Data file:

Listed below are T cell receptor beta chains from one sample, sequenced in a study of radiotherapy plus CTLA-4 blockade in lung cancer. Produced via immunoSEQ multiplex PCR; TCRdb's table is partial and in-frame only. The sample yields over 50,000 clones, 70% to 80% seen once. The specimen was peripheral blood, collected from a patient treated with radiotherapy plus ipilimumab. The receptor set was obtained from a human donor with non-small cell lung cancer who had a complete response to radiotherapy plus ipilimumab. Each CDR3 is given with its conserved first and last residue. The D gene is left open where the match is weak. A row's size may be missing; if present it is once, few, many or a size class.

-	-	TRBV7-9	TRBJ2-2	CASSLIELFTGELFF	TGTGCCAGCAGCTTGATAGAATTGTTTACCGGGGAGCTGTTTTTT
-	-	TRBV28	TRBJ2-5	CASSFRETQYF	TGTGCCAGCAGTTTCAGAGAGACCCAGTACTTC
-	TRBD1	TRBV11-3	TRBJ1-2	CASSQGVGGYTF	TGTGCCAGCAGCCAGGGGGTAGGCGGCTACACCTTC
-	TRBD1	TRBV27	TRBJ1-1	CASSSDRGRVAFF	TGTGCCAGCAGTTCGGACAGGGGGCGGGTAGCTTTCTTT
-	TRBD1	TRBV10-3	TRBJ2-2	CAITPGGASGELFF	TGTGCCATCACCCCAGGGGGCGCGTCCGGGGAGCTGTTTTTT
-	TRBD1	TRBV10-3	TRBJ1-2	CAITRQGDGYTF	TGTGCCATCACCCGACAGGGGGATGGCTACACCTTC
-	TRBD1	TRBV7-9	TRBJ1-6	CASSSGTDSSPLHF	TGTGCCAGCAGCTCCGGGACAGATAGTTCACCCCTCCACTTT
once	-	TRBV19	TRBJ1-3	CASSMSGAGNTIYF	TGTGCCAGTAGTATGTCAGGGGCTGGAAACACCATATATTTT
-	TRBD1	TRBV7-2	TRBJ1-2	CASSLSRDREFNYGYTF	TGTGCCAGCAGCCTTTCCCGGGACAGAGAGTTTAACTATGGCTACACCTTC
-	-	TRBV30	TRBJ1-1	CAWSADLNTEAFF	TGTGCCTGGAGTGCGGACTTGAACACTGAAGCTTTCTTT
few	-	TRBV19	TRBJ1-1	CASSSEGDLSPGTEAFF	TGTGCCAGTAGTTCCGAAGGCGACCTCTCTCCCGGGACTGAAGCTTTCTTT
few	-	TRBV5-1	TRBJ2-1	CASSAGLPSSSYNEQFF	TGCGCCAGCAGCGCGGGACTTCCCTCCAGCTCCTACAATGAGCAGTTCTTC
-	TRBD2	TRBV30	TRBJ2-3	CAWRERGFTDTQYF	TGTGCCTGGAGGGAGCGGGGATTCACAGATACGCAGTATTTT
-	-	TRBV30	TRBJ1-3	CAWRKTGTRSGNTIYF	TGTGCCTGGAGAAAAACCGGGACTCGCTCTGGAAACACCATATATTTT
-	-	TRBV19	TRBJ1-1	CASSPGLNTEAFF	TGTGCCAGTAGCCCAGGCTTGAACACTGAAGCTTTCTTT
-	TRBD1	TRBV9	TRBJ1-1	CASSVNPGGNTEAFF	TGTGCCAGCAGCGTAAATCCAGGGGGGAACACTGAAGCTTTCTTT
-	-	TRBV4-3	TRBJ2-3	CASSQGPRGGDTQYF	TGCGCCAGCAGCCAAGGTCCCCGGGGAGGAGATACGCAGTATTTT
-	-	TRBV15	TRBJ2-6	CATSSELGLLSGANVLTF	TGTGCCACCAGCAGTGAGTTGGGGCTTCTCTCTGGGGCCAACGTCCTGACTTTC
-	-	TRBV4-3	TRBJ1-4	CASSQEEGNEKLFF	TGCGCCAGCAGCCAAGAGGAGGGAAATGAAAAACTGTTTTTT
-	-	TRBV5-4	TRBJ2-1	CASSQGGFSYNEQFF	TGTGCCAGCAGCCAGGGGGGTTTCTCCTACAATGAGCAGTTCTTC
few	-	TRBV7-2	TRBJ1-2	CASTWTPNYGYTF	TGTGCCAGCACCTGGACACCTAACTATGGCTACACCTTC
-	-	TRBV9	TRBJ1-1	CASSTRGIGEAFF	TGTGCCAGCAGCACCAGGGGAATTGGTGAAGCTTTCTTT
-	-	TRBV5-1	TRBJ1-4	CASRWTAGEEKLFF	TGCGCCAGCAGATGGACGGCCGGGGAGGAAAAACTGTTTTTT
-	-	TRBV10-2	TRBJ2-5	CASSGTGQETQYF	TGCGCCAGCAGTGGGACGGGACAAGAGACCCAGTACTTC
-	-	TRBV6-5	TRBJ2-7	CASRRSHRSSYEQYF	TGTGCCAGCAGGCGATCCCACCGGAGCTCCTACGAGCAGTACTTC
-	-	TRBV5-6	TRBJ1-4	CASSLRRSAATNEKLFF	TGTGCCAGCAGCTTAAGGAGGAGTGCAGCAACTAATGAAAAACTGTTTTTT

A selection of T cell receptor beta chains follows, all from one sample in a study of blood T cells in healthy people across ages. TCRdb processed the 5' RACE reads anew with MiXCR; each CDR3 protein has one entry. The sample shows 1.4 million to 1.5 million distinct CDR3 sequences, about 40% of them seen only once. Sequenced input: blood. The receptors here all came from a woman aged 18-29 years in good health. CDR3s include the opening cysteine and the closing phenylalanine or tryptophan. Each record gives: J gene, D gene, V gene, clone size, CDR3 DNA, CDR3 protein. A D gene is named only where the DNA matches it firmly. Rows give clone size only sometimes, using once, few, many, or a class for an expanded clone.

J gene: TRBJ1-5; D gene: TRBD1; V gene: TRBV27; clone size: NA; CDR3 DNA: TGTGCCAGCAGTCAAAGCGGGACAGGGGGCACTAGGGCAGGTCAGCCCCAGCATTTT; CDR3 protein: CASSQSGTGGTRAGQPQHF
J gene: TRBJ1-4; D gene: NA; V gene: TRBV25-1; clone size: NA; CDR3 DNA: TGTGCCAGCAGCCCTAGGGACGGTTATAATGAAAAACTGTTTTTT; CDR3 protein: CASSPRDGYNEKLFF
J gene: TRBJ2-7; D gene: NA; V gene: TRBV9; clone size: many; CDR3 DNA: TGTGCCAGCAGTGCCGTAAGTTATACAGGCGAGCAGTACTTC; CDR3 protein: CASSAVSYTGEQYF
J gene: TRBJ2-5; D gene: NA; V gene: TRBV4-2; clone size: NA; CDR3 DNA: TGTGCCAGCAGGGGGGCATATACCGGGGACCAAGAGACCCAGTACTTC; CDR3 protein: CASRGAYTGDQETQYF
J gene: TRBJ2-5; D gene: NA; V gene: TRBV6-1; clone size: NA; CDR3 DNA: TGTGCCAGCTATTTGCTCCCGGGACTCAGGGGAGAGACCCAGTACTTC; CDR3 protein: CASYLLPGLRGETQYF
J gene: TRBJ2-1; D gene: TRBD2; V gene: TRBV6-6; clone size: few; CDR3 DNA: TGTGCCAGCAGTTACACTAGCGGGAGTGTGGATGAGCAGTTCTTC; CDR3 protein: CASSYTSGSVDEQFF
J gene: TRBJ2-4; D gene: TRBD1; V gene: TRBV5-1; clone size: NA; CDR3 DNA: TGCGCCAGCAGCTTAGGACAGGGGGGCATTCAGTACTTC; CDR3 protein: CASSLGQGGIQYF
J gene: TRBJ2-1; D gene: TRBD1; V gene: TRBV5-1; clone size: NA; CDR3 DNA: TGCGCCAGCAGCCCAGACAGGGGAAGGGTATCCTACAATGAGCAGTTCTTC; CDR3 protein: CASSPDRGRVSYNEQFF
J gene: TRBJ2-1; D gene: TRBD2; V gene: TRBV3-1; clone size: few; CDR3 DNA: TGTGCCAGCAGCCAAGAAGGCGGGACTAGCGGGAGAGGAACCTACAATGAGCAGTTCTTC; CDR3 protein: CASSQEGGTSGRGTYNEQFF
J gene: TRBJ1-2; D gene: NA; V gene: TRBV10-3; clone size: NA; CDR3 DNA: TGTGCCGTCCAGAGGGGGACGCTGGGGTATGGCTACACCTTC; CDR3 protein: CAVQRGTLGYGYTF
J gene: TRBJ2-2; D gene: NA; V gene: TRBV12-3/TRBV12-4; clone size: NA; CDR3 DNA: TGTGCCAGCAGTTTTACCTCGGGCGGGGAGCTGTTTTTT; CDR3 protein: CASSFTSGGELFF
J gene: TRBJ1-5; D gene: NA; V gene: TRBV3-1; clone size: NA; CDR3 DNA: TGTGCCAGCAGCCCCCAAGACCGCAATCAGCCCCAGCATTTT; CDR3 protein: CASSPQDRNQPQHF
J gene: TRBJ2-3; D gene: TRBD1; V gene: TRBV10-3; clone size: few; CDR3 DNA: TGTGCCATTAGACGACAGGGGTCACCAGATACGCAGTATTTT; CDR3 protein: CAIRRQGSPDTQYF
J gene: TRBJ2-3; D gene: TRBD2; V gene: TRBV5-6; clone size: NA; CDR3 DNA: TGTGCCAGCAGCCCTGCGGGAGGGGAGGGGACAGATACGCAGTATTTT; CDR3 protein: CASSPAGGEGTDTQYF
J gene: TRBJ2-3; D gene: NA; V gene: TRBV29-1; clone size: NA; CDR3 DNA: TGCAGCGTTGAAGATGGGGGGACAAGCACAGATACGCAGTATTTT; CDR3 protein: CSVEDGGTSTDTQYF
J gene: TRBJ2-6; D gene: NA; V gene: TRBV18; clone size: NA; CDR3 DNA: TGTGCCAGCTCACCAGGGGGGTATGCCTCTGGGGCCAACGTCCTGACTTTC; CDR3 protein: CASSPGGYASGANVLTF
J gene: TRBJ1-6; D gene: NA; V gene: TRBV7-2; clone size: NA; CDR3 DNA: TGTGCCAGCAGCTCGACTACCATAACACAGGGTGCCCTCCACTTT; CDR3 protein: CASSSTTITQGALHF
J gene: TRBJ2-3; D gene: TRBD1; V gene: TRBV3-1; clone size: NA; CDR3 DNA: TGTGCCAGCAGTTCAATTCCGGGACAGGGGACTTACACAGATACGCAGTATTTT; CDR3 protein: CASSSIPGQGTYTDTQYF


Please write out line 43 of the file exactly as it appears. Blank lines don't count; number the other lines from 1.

J gene: TRBJ2-3; D gene: NA; V gene: TRBV29-1; clone size: NA; CDR3 DNA: TGCAGCGTTGAAGATGGGGGGACAAGCACAGATACGCAGTATTTT; CDR3 protein: CSVEDGGTSTDTQYF